Archive for the 'Python' category

 | March 19, 2012 9:36 pm

XML Parsing with Python, Part 4In Part 2 of this tutorial, we looked at how libxml (through the use of the lxml Python bindings) can be used to parse XML documents. We covered how to load XML files from disk, parse them, look for specific tags and attributes, and generate custom datatypes from the results.

These are the operations that lxml is used most often for and are probably what most developers will need it for. It only scratches the surface of what it is capable of, however.

In Part 2, we talked about three common XML operations: parsing, validation, and transformation. Of these three, parsing is the most important. We touched upon validation and transformation, but didn’t look at how they work.

In this video, we’ll take a look at the last two operation. We’ll cover validation using DocType definitions and XML Schema and transformation, using XSLT style sheets.

Note: The example files used in the video can be downloaded from here.

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 | 1:59 pm

Parsing XML with Python, Part 2As we talked about in Part 1 of this series, XML is one of the most versatile structural languages, which has led it to be used in nearly everything every sort of application imaginable. It serves as the basis of file formats, a way to store financial records, and for communication between web servers. For this reason, programmers and designers should be familiar with not only how to write it, but also how to parse, validate, and transform it.

One of the most powerful tools for working with XML is libxml, an open source parser. Given its versatility, libxml is used in many open source projects, and even commercial products. It can be found at the base of the Gnome desktop and in banking software.

In this video, Part 2 of a series on working with XML from Python, we’ll look at how you can use libxml from Python through the lxml bindings. We’ll show how to load and parse an XML document, iterate through the elements and attributes, test for specific tags, and translate the document structure into a custom object.

Note: The example files used in the video can be downloaded from here.

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 | March 16, 2012 3:01 pm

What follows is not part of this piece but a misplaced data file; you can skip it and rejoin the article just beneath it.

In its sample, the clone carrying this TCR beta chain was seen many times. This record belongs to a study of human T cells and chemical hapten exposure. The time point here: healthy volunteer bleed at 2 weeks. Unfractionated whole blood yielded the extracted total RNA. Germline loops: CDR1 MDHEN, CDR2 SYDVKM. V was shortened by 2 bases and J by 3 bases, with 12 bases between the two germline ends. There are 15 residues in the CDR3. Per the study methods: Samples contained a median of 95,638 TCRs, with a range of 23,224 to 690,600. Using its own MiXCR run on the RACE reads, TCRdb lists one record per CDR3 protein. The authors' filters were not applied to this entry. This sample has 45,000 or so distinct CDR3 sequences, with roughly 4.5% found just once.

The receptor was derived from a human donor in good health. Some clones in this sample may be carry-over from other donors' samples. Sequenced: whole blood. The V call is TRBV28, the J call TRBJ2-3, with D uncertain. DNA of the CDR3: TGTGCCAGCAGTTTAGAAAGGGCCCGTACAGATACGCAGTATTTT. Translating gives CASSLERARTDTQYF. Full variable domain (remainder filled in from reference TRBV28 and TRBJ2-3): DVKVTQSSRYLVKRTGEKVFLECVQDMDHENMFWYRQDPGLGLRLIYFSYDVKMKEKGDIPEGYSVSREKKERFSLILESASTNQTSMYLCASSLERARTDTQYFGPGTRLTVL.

Parsing XML with Python (Part 1, Installation)XML is one of the most versatile structural languages around. It is used extensively for file formats, storing miscellaneous data, and communicating between different programs. You can find it on the web, on the desktop, and places you might not expect, such as in interactive books.

Given its importance, most programming languages come with a parser that can be used to analyze and decode XML. Examples include MSXML, which is used in Microsoft’s .NET framework and libxml, a popular open source library.

In this series of videos, I’ll show you how to get up and running with libxml, through the lxml Python bindings. We’ll look at how to install the programs (Python, the Python package manager, setuptools, and lxml itself), read and parse an XML document from a file, inspect tags and attributes, validate XML structure, and perform XML transforms.

This first video will focus on the installation of Python, setuptools, and lxml.

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 | March 8, 2012 12:15 am

For many writers, the act of writing (or placing one word after another) is synonymous with the tool that they use to do it. There’s a reason why writers feel so strongly about their moleskin notebooks, fountain pens, and computer software. I’m no different than any other writer. I have my preferred tools, and I love them dearly. They help to focus on my ideas and craft prose that I can be proud of.

When writing on a computer, the tool of choice for many writers (dare I say most?) is Microsoft Word. It’s everywhere and everyone has used it. It comes preinstalled on most computers and is a de-facto standard for exchanging written material with others.

Unfortunately, Word is not part of my preferred toolset. I prefer to write using LyX and an add-on I’ve written for it called LyX-Outline. But while I love my writing program, it makes it difficult to collaborate with other writers who use Word, as LyX doesn’t have a straightforward way to directly import Word files.

This isn’t a new problem and I’ve written about it before. I’ve even proposed a solutions. But while that solution was a good fit for me, it isn’t something that I would recommend to others.

For starters, it required a great deal of software to be installed. You needed a program to convert Microsoft Word documents to Open Office documents. You then had to use a second utility to convert it to HTML or LaTeX. After that, you used to a third utility to clean it up and import the LaTeX code into LyX. Three distinct steps, with a lot of places where things could go wrong.